In a multi-part series, Comic Book Film Editor William Gatevackes will be tracing the history of comic book movies from the earliest days of the film serials to today’s big blockbusters and beyond. Along with the history lesson, Bill will be covering some of the most prominent comic book films over the years and why they were so special. This time, we’ll touch on the move of comic book properties to the small screen and the way motion pictures affected, and were affected by, this change.

In 1951, just one year after the last Superman serial, Atom Man vs. Superman, was released, a production company named Lippert Pictures, Inc. released a full-length feature film called Superman and the Mole Men. What set this apart from the Superman serials is that the film served another purpose, it was meant to be a theatrical pilot for a Superman TV series.

Television had been commercially available for about three decades by this point, but it wasn’t until after World War II that the medium experienced an explosion of popularity. TV sets became less expensive to produce, allowing more families to own them. The technology had advanced to such a point that sets which broadcast in color were being made. Television networks with scheduled programming were being formed. And shows such as Texaco Star Theater with Milton Berle, I Love Lucy, Your Show of Shows and Dragnet were drawing viewers in. The face of popular entertainment was changing, and television was what it looked like.

There were a number of changes from the serials to the movie pilot. Noel Neil was replaced as Lois Lane by actress Phyllis Coates. And Kirk Alyn, who was offered the TV show but refused out of fear of being typecast, handed the cape over to another actor, one who starred in large roles in small movies (he made several B-movies with future President Ronald Reagan) and small roles in big movies (most notably as one of the “Tarleton Twins” in Gone With the Wind). That actor was George Reeves.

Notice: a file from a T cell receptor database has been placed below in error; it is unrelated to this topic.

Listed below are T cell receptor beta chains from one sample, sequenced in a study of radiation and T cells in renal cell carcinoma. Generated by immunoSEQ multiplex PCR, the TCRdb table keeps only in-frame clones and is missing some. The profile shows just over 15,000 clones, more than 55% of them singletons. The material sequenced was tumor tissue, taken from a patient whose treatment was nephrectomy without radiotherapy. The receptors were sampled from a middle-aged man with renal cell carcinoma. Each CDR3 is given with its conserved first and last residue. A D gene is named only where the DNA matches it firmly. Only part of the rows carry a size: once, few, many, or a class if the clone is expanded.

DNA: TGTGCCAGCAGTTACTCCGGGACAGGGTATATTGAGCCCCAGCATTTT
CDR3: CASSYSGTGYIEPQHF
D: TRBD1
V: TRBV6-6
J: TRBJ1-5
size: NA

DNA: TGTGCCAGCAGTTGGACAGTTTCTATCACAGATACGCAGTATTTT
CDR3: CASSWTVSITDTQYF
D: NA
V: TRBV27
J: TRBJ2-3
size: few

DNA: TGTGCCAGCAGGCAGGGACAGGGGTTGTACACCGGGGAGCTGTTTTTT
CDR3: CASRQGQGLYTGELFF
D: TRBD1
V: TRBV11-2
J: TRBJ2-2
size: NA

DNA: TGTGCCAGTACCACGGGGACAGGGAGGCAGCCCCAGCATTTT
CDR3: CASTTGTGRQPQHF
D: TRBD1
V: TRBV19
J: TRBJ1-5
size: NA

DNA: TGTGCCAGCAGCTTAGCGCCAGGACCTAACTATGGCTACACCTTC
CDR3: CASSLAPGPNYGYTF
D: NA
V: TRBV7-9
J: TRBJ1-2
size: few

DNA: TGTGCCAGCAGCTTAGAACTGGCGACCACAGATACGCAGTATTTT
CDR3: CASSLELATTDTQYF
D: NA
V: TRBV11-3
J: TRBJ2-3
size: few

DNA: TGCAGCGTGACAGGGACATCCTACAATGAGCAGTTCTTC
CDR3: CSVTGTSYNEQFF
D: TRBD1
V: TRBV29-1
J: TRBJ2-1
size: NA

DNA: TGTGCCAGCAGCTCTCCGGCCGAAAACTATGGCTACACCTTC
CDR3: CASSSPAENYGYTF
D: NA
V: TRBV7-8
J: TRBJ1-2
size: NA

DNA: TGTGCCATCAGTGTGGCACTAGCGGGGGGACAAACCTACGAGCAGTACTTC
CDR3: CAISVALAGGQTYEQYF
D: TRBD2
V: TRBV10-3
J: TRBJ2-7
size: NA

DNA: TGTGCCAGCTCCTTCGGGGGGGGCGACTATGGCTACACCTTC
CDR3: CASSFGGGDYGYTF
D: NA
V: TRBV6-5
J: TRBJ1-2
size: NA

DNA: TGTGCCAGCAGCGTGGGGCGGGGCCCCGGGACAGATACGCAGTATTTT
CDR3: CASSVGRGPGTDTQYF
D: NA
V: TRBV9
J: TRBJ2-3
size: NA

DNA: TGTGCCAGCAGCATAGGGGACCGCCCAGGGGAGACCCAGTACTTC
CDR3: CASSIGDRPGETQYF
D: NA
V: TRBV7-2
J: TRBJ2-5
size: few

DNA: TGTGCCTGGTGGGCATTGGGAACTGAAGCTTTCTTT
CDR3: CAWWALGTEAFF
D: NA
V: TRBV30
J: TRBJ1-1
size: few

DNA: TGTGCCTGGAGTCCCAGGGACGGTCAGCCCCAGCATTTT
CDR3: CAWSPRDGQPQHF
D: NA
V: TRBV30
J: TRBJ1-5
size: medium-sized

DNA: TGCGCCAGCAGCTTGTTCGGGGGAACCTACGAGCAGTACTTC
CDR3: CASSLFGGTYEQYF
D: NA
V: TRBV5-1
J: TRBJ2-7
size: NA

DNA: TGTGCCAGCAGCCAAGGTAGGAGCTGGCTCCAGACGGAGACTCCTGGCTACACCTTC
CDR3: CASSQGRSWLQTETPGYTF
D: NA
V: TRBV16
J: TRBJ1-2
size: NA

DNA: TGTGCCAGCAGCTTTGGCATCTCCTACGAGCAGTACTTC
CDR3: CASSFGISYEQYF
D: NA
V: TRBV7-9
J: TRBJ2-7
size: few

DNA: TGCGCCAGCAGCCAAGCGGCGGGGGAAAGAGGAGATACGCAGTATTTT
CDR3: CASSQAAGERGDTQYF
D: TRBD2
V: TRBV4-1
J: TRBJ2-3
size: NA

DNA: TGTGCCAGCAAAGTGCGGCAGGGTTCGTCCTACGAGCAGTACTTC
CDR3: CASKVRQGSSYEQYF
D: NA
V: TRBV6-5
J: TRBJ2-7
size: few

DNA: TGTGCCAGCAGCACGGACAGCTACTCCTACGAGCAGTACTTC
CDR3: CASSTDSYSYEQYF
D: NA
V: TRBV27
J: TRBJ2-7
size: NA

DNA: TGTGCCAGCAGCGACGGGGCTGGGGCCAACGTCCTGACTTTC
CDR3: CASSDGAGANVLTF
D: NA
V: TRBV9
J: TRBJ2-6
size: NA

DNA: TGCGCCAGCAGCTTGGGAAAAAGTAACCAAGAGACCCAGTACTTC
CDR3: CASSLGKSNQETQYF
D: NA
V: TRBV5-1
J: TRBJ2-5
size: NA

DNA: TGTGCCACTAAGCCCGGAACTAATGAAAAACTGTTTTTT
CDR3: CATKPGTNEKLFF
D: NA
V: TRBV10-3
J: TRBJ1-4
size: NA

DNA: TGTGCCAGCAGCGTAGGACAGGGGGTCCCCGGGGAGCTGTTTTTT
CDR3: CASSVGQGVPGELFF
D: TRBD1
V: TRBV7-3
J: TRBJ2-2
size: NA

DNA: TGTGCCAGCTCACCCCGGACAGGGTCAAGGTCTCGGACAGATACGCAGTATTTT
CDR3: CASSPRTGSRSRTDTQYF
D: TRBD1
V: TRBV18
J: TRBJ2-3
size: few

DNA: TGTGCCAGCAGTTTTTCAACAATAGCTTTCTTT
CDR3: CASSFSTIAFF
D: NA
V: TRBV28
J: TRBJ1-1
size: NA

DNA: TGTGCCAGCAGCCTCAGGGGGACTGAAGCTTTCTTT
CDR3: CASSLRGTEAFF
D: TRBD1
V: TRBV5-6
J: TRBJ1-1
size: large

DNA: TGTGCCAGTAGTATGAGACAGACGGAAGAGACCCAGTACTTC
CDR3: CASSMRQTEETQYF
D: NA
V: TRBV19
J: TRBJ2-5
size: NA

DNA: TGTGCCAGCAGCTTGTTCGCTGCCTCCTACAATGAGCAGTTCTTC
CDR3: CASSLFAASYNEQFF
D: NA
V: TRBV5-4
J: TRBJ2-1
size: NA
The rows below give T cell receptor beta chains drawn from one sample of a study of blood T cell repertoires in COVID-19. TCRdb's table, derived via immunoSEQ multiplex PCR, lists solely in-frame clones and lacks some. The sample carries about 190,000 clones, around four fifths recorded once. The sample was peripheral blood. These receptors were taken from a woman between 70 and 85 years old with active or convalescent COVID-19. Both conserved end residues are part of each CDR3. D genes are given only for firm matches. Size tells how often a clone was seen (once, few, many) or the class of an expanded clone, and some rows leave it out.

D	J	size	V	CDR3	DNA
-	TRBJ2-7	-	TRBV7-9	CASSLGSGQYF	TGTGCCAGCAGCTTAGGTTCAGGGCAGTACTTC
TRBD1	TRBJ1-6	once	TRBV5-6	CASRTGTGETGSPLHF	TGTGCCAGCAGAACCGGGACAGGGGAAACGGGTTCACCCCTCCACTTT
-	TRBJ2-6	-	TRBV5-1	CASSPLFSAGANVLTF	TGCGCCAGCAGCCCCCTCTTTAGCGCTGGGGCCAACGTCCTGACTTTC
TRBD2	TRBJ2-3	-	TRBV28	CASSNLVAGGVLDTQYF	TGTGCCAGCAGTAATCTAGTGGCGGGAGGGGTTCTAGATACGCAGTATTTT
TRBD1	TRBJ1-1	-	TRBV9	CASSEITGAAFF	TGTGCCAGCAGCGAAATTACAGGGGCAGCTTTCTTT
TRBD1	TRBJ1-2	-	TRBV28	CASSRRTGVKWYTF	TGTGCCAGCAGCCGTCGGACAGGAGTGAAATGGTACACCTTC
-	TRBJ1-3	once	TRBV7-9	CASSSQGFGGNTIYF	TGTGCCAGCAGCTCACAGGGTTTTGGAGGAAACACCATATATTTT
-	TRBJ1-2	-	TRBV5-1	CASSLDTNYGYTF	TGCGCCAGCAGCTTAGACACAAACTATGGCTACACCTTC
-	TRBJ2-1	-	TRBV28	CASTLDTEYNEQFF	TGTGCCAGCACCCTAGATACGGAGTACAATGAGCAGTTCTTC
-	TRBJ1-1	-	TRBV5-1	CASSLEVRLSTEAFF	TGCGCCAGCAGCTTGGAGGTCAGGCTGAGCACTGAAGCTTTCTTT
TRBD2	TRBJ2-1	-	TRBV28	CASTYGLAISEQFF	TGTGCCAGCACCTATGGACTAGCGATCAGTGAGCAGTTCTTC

Superman and the Mole Men was a successful pilot and soon Adventures of Superman was born. The syndicated show (eventually picked up for broadcast by the ABC Network) began in 1952 and ran for six seasons. Neill replaced Coates as Lois starting with the second season. It might have come back for a seventh season in 1959 if it wasn’t for the untimely and controversial death of Reeves in June of 1959.

If Reeves did not die and Adventures of Superman continued on, one would have to wonder if it would have lasted until 1966 when his fellow DC hero Batman would arrive on TV screens.

You’d typically find two major opinions amongst comic book fans about the Batman TV series. Some have begrudgingly come to appreciate it for what it is. Many have found it to be the absolute bane of their existence. Because of the TV show, a generation of comic fans had to deal with the general public thinking their hobby was a joke and exclusively the domain of kids. This was all because Batman producer William Dozier hated comic books.

Well, that’s how the story goes, at least. A more serious, action oriented Batman was planned, but Dozier thought there was no way such an adaptation would be taken seriously. So, he turned up the camp factor, cast actor Adam West—with a number of films to his name—as Batman, and comic fans were forced to deal with “Holy Fill-In-The-Blank, Batman,” the Batusi, and more POWS! BIFFS! and WHAMMS! than you can shake a stick at.